What do Harry Potter, Katniss Everdeen, and Frodo all have in common with the heroes of ancient myths? What if I told you they are all variants of the same hero? Do you believe that? Joseph Campbell did. He studied myths from all over the world and published a book called The Hero With A Thousand Faces, retelling dozens of stories and explaining how each represents The Monomyth or Hero’s Journey.
What makes a hero? This TED-Ed lesson by Matthew Winkler describes the cycle of the Hero’s Journey, first conceived by Joseph Campbell in 1949.
From one to twelve, these stories include variations of these key events: Status quo, a call to adventure, assistance, departure, trials, approach, crisis, treasure, result, return, new life, resolution, and status quo again, “but upgraded to a new level. Nothing is quite the same” for the hero.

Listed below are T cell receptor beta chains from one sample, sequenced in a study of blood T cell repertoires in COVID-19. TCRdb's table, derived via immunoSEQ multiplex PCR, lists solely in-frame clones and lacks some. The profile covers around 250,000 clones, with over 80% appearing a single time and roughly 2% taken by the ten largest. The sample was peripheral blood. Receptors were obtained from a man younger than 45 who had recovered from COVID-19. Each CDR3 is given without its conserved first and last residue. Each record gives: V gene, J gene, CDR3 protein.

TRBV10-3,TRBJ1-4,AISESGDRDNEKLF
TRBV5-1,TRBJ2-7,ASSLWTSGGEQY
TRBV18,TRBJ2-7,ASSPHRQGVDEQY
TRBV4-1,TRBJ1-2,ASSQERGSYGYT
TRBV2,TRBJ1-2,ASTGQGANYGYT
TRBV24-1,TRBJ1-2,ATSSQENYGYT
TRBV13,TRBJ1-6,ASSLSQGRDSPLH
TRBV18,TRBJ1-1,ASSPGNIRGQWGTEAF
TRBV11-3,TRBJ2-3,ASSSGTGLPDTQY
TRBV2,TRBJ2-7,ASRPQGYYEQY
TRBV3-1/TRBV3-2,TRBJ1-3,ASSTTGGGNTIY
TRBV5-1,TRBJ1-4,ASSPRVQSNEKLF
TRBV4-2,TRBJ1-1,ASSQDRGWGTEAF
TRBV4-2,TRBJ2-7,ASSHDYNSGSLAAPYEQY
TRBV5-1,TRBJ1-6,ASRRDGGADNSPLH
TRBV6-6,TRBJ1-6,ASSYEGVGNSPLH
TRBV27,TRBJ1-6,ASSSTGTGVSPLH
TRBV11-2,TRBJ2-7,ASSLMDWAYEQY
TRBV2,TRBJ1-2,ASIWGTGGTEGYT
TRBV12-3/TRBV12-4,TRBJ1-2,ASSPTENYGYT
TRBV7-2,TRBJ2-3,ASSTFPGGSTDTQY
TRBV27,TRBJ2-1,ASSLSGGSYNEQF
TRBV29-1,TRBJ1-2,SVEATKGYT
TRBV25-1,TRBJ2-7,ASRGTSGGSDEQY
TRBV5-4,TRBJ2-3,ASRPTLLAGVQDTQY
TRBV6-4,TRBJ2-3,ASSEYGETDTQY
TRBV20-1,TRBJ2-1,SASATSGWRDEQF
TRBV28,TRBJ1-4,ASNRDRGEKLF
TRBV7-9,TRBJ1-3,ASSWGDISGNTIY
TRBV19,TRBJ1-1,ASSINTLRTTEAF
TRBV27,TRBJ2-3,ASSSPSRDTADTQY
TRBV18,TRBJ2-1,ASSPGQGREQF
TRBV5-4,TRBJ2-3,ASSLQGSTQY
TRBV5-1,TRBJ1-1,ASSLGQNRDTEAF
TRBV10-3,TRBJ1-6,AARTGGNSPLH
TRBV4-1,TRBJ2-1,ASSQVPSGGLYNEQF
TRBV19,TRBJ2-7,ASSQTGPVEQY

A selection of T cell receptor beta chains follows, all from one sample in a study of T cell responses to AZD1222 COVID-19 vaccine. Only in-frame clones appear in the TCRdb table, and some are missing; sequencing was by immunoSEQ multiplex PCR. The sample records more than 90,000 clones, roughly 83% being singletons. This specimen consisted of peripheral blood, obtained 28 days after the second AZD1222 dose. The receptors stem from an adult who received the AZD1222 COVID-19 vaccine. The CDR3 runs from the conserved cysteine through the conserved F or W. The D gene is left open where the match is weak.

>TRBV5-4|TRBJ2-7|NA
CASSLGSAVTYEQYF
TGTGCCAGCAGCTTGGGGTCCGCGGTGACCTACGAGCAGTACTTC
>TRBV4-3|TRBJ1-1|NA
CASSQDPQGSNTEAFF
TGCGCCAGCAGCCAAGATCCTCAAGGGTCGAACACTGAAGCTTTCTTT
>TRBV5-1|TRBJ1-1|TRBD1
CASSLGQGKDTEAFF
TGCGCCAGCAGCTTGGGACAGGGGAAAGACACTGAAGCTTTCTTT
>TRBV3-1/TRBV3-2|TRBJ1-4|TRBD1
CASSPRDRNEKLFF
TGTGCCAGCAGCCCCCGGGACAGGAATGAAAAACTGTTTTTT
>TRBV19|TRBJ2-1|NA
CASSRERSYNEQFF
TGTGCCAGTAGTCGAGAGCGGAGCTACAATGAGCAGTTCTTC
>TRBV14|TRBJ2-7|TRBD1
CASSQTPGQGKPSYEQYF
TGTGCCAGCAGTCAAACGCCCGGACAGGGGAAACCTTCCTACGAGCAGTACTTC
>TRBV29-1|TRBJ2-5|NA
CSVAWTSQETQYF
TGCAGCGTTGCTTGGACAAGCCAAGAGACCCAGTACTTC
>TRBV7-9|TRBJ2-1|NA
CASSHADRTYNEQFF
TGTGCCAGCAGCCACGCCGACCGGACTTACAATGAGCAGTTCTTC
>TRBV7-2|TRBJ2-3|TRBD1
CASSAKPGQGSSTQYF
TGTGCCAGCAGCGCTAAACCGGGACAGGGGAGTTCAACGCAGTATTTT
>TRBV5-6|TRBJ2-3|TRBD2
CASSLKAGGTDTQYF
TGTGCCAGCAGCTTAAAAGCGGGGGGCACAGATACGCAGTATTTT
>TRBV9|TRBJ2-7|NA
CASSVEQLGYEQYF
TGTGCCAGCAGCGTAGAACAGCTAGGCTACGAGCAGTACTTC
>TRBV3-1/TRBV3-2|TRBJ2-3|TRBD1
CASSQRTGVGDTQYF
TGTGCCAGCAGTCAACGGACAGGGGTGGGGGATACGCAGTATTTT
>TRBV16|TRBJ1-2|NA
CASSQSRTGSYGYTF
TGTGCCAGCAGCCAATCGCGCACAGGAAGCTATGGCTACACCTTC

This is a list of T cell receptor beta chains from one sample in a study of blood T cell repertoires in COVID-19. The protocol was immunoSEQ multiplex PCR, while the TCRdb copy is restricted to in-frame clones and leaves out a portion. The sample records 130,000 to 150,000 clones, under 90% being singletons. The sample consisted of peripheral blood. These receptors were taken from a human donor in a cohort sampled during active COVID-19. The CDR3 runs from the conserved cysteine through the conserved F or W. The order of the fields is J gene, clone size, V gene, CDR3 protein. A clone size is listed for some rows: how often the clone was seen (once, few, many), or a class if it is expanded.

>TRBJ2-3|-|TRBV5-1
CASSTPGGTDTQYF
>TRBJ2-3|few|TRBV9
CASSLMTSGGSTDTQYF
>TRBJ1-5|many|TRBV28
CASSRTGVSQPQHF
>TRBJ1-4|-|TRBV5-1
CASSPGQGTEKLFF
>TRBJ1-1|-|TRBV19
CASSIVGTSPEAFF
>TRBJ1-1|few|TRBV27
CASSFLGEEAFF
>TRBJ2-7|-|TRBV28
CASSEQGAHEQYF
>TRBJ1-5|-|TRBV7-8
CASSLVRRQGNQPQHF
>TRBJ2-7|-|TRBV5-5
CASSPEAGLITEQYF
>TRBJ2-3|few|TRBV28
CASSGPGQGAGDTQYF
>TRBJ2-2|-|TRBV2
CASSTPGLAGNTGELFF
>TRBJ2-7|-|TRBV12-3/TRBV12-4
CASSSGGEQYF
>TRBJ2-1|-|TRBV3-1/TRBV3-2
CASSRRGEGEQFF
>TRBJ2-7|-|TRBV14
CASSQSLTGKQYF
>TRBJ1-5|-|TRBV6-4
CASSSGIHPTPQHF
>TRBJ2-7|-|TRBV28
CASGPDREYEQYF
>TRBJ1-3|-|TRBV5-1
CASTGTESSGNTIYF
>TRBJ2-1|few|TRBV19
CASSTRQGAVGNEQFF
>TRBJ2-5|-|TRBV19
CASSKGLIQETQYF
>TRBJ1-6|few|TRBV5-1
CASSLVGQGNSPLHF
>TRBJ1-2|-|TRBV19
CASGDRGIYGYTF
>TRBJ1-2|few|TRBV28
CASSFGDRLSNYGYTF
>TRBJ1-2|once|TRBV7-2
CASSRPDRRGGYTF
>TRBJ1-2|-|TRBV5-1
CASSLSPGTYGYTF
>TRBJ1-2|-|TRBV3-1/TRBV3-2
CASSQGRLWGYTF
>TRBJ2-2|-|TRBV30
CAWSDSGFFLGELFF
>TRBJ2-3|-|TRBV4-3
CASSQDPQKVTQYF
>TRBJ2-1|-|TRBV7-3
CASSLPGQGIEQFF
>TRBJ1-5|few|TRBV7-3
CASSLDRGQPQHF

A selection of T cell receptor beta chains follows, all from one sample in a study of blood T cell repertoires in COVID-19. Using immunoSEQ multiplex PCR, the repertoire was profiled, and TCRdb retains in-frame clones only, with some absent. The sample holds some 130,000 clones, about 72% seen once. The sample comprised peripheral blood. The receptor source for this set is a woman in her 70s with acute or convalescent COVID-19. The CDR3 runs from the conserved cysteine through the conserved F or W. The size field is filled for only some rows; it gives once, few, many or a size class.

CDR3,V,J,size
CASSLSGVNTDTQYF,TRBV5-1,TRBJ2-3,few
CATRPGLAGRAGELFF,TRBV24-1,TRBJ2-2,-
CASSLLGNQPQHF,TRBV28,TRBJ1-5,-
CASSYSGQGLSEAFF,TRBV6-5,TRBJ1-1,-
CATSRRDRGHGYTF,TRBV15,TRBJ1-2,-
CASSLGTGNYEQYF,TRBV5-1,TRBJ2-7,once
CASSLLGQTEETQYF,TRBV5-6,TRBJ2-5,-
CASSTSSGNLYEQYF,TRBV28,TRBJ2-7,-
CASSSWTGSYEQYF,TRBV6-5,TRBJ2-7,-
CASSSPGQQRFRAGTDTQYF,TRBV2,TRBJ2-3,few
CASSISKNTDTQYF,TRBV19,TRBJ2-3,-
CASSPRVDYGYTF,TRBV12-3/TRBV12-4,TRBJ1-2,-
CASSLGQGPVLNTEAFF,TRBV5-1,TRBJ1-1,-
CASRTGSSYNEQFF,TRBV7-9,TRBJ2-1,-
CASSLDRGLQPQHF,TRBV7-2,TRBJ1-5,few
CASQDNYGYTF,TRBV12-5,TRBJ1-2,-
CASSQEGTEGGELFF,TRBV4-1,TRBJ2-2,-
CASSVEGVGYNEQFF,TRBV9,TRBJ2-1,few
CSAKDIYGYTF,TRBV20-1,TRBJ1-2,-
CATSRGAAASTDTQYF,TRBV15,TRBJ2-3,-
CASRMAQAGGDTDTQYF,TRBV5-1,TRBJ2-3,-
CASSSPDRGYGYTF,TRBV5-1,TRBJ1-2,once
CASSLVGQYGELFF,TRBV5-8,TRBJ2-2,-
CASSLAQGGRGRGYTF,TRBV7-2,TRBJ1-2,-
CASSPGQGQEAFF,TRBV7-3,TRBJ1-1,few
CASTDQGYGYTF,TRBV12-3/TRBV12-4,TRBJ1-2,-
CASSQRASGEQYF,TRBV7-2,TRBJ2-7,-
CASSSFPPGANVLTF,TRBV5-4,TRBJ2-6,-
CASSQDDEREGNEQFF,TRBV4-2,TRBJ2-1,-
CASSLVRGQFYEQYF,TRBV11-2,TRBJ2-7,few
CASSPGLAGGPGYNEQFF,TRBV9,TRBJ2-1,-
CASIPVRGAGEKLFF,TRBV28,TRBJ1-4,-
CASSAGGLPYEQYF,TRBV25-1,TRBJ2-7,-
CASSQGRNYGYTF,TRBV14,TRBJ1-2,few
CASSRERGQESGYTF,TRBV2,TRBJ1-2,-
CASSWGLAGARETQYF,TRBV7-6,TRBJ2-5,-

Does this cycle apply to Harry Potter, The Hunger Games, or The Lord of the Rings? Can it be found in Black Panther, Moana, The Wizard of Oz, The Lion King, or Star Wars? The video challenges viewers to look for this pattern, not only in our favorite books, comic books, movies, and television shows but within our own lives, as well:
Listen for your call to adventure. Accept the challenge. Conquer your fear and claim the treasure you seek, and then do it all over again.
Watch these related videos [noindex]next:
• The Importance of Setting in a Story
• The Fantastic Flying Books of Mr. Morris Lessmore
• Sylvester and the Magic Pebble read by Reid Scott
• Stop-motion animation goes high tech at Laika
• How did animators create the Spider-Verse?[/noindex]
This Webby award-winning video collection exists to help teachers, librarians, and families spark kid wonder and curiosity. TKSST features smarter, more meaningful content than what's usually served up by YouTube's algorithms, and amplifies the creators who make that content.
Curated, kid-friendly, independently-published. Support this mission by becoming a sustaining member today.